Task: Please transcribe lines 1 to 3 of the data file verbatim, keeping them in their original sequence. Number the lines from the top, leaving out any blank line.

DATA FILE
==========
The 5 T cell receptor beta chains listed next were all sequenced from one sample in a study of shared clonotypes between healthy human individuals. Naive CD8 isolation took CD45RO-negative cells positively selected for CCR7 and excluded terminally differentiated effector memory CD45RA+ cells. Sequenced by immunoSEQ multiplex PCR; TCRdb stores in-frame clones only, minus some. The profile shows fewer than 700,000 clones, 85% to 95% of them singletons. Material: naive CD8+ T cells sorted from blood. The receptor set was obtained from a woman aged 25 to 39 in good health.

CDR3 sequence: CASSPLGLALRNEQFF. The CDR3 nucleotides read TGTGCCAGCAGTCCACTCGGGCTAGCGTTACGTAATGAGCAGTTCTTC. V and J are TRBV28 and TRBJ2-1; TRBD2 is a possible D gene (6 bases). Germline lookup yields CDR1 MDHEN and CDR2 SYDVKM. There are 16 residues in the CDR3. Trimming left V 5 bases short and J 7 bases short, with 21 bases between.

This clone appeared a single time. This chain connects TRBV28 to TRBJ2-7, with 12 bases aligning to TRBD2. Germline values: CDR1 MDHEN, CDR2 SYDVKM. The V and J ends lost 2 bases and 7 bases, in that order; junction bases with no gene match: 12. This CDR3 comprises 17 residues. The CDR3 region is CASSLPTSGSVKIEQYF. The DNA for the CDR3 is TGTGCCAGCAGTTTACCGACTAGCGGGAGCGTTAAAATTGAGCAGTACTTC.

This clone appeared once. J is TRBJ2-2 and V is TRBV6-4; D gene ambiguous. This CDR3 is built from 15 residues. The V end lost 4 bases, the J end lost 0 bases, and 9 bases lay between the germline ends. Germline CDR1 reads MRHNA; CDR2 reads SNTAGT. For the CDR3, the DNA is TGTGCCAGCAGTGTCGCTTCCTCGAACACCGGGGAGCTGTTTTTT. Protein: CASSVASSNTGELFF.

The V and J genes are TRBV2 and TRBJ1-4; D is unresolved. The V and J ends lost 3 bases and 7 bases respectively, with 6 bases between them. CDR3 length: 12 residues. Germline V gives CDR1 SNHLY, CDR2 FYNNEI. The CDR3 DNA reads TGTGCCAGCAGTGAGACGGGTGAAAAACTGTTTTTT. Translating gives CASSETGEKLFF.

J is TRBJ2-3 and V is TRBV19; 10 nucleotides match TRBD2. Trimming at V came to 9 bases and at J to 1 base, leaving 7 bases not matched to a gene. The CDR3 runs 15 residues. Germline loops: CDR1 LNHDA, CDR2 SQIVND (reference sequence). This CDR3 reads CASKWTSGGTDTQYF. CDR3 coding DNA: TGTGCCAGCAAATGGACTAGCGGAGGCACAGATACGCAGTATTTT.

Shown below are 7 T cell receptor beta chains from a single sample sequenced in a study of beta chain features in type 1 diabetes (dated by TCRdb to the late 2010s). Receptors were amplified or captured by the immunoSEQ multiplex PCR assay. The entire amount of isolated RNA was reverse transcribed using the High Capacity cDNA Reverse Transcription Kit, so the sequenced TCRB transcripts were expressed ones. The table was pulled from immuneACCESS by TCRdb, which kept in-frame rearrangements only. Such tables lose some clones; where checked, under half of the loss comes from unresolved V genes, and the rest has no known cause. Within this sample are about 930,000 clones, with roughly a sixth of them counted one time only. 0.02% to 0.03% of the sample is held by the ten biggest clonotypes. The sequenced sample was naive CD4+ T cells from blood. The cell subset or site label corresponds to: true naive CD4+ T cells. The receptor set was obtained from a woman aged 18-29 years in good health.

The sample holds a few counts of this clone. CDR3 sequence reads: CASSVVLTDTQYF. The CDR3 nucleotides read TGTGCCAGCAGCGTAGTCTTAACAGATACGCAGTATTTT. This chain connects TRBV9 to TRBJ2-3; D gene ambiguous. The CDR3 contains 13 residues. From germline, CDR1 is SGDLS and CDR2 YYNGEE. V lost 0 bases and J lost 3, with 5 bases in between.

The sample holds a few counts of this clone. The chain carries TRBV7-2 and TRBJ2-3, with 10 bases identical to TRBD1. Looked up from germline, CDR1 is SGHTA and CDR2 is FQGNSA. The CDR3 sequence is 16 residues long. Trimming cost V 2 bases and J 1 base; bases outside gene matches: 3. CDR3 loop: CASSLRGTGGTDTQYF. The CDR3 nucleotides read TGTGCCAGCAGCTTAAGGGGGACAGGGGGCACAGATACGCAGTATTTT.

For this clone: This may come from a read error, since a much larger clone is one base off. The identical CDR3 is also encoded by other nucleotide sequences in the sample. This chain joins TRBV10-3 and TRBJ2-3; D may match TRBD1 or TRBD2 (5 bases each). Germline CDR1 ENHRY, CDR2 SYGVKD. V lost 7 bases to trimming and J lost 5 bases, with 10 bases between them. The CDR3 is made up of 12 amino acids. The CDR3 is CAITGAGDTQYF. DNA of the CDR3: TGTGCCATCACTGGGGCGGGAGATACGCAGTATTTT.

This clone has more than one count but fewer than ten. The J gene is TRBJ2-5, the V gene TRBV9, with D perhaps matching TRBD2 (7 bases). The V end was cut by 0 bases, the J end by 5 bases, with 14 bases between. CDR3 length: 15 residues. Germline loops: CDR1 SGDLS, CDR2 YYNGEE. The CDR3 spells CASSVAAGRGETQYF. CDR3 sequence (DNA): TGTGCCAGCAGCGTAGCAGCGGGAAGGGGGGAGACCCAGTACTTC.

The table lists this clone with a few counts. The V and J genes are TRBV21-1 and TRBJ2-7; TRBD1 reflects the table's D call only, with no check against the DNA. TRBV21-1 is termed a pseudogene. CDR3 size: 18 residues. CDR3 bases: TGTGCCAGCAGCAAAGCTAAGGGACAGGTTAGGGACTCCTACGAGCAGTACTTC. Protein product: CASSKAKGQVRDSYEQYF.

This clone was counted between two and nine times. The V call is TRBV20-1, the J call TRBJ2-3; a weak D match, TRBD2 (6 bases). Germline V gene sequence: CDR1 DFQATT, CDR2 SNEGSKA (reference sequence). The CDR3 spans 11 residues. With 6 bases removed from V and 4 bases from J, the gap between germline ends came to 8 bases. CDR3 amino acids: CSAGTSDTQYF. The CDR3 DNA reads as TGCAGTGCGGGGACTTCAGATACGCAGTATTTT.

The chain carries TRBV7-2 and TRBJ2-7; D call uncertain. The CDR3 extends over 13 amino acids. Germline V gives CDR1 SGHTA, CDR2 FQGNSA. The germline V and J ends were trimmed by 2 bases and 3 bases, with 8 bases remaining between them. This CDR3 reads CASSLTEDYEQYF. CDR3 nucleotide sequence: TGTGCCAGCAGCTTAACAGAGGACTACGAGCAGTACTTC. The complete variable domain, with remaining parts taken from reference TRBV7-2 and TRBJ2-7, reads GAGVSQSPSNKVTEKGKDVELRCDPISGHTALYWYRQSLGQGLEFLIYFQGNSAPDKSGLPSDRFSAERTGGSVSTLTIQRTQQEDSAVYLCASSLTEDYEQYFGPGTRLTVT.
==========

The 5 T cell receptor beta chains listed next were all sequenced from one sample in a study of shared clonotypes between healthy human individuals. Naive CD8 isolation took CD45RO-negative cells positively selected for CCR7 and excluded terminally differentiated effector memory CD45RA+ cells. Sequenced by immunoSEQ multiplex PCR; TCRdb stores in-frame clones only, minus some. The profile shows fewer than 700,000 clones, 85% to 95% of them singletons. Material: naive CD8+ T cells sorted from blood. The receptor set was obtained from a woman aged 25 to 39 in good health.

CDR3 sequence: CASSPLGLALRNEQFF. The CDR3 nucleotides read TGTGCCAGCAGTCCACTCGGGCTAGCGTTACGTAATGAGCAGTTCTTC. V and J are TRBV28 and TRBJ2-1; TRBD2 is a possible D gene (6 bases). Germline lookup yields CDR1 MDHEN and CDR2 SYDVKM. There are 16 residues in the CDR3. Trimming left V 5 bases short and J 7 bases short, with 21 bases between.

This clone appeared a single time. This chain connects TRBV28 to TRBJ2-7, with 12 bases aligning to TRBD2. Germline values: CDR1 MDHEN, CDR2 SYDVKM. The V and J ends lost 2 bases and 7 bases, in that order; junction bases with no gene match: 12. This CDR3 comprises 17 residues. The CDR3 region is CASSLPTSGSVKIEQYF. The DNA for the CDR3 is TGTGCCAGCAGTTTACCGACTAGCGGGAGCGTTAAAATTGAGCAGTACTTC.